“Don’t Ever Wipe Tears Without Gloves” (“Torka aldrig tårar utan handskar”)
While there’s a tendency in English-speaking countries to only ever consider how certain events affected us, of course they often affect other places too. That’s very true of the AIDS crisis in the 1980s. In terms of the AIDS crisis in the 1980s, we rarely hear about countries aside from the United States. Most documentaries and films tend to concentrate on what happened in this country. The three-part mini-series Don’t Ever Wipe Tears Without Gloves” takes us to Stockholm, Sweden in the early 80s.
Rasmus (Adam Palsson) is a young man comes to Stockholm to check out the bright lights. Staying with his aunt he soon immerses himself in the gay world, meeting other people and having fun. He meets Benjamin (Adam Lundgren), who comes from a very strict family of Jehovah’s Witnesses when he knocks on the door of one of Rasmus’ gay friends, hoping to spread the word of his religion. Rasmus immediately sees that Ben is gay, something the young man thought nobody could see. Ben slowly begins to open up and eventually starts a relationship with Rasmus.
Things are not perfect though. Benjamin just wants a simple monogamous relationship and has no intention of coming out to his parents while Rasmus feels people should be out and proud, and he also wants to have sex with other people too. Then they hear about a “gay plague” and people around them start getting sick. From the very beginning we sense that this is not an easy film and the title comes from a line of dialogue in the first few minutes where a nurse is informed not to touch AIDS patients without full-on safety gear. Throughout the film, we move between the young men figuring out their lives amid the promise of early 80s Stockholm gay scene and Rasmus lying in a hospital bed suffering the effects of AIDS.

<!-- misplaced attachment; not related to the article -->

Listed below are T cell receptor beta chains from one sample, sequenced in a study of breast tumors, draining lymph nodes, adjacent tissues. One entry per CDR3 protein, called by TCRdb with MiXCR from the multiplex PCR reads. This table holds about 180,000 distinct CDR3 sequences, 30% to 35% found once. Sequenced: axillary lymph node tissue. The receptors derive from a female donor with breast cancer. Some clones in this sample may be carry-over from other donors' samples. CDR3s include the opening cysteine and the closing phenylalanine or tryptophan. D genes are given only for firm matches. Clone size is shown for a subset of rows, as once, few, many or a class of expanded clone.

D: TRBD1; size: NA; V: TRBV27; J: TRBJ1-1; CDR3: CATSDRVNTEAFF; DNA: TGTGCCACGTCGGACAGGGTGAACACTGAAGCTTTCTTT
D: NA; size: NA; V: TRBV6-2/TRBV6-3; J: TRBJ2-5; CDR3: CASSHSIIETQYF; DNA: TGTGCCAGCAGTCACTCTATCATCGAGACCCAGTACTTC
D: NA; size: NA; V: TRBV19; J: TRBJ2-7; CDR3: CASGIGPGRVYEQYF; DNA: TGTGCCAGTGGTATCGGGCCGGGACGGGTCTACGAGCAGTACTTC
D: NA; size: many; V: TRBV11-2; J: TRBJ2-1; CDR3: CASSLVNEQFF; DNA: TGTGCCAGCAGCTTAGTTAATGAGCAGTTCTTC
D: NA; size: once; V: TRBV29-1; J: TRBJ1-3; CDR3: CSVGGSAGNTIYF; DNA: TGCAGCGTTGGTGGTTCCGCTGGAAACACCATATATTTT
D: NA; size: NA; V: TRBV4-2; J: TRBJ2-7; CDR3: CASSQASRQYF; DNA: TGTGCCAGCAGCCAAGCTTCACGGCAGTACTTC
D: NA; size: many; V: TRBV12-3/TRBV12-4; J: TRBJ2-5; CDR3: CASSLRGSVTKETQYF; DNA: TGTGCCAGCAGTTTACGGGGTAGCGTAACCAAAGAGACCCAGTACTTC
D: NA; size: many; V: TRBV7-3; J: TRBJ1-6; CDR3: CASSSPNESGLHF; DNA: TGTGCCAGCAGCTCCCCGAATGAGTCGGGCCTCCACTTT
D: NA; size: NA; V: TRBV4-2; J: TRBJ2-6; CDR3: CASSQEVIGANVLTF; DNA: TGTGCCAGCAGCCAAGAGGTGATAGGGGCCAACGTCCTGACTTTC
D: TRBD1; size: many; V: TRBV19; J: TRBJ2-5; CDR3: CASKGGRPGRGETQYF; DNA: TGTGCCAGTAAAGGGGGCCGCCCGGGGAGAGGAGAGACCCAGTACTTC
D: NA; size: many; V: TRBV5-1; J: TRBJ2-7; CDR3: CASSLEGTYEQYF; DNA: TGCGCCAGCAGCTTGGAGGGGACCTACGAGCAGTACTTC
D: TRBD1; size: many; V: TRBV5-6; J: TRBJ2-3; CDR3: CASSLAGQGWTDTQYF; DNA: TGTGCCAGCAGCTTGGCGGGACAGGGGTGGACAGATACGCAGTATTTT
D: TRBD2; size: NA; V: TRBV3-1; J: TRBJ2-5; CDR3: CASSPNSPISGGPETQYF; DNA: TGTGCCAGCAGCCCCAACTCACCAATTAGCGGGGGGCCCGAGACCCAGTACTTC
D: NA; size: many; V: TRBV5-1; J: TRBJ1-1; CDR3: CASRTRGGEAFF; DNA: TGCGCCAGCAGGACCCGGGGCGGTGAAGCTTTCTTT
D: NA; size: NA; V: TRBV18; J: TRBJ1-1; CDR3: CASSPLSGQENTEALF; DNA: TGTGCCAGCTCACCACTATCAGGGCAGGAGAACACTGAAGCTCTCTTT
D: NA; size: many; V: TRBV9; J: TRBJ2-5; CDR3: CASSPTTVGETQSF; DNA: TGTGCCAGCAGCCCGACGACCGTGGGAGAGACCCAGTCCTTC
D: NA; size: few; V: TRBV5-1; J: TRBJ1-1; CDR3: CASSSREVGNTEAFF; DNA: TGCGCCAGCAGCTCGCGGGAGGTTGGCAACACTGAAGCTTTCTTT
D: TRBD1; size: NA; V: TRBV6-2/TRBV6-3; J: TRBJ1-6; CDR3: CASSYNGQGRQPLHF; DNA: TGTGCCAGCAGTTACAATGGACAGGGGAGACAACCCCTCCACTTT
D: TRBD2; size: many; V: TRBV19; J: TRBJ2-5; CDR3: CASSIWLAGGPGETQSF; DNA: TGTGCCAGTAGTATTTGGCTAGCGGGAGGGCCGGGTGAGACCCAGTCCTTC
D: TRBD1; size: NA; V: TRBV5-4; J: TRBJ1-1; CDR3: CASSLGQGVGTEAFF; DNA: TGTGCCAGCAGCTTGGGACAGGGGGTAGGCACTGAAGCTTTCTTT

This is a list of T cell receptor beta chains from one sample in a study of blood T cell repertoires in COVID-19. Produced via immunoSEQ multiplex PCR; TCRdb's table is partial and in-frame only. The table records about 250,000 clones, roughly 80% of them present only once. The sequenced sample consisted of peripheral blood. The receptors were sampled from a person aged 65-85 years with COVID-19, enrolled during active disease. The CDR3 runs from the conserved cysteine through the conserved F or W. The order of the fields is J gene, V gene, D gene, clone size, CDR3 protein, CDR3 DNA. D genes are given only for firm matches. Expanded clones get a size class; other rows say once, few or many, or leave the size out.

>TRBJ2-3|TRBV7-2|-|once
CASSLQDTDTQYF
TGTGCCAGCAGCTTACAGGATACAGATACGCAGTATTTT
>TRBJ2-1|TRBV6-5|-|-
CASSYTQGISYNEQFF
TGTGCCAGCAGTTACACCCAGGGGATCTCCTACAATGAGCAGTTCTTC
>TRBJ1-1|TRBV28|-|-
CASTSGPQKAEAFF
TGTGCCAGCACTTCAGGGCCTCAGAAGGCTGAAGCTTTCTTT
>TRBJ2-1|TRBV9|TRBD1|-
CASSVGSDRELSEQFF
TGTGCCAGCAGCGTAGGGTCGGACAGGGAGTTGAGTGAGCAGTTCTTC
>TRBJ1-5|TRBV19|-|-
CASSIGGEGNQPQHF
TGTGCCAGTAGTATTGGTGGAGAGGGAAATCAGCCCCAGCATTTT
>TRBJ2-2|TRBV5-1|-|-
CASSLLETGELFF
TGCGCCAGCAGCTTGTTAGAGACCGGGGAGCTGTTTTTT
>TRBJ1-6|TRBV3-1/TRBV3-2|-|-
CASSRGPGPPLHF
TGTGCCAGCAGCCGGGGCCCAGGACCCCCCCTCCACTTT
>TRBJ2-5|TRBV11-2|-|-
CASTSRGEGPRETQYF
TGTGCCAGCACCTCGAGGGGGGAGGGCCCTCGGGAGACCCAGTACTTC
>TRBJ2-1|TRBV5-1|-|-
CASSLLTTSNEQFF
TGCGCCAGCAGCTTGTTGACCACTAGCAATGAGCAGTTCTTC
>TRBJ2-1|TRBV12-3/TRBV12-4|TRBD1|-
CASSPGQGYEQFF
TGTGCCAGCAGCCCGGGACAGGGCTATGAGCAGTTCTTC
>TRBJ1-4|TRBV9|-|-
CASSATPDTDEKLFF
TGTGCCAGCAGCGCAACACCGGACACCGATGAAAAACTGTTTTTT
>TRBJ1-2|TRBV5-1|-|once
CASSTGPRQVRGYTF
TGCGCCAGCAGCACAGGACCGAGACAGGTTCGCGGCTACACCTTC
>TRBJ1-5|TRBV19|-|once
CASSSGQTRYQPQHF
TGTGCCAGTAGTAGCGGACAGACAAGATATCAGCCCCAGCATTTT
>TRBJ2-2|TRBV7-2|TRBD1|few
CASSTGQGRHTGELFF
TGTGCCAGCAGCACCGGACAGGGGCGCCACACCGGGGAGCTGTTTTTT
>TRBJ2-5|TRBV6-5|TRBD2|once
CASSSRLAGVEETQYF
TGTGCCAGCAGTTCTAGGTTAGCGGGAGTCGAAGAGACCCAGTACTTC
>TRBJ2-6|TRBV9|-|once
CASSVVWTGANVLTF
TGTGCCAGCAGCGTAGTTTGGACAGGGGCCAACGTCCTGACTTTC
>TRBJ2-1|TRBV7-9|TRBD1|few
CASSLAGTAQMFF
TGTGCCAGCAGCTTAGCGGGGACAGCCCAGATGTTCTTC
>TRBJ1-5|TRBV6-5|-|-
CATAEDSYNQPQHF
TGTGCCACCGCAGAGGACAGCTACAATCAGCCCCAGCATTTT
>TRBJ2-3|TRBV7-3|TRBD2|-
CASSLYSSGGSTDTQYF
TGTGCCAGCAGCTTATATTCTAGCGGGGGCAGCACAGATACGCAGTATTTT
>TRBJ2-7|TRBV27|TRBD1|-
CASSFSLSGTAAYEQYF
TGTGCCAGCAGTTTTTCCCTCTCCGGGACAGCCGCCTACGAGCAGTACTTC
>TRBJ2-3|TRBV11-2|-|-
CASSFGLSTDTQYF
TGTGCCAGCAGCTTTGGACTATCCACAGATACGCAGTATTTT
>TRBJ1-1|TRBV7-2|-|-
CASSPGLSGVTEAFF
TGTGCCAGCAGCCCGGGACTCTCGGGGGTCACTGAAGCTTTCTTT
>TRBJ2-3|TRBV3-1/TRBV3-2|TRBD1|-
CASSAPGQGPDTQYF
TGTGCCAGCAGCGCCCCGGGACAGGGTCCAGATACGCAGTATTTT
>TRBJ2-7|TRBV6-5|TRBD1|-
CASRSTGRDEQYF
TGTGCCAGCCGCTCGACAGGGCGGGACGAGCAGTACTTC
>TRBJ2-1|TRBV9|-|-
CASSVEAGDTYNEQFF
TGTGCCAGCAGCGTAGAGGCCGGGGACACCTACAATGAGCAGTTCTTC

The film uses quite an effective structure, contrasting the hope and possibility of gay people in a society that’s slowly becoming more accepting of different sexualities, with the devastating impact the AIDS virus has. The three hour-long episodes are helped enormously by some great performances. Adam Palsson is excellent as the brash Rasmus but this is Adam Lundgren’s movie— he is the heart of it all. The supporting cast is excellent as is the recreation of 1980’s life. There is a nice specificity both in its visual style and how it shows an intimate knowledge of the areas of Stockholm that were popular with gay people in the early 80s, including the place where the bars were to where people went cruising.
It’s not always an easy watch since the film doesn’t shy away from the horrible reality of the end stages of AIDS. However that’s as it should be. For those who weren’t around at the time, it’s easy to think the AIDS crisis was a bad thing without realizing what it was actually like for those living through it. As we see here, these were people still somewhat dislocated from society and often estranged from their own biological families. They had built their identity and new families amongst one another and then had to watch those closest to them dying ugly, agonizing deaths and often wondering if/when the same would happen to them. They also knew that if it had primarily been happening to straight people, the reaction would have been a full scale emergency rather than it becoming a political football and ignored by many.
“Don’t Ever Wipe Tears” was a bit of a sensation when it first aired in Sweden in 2012, and there was even talk of it being recut into a film for distribution in other countries which is finally happening.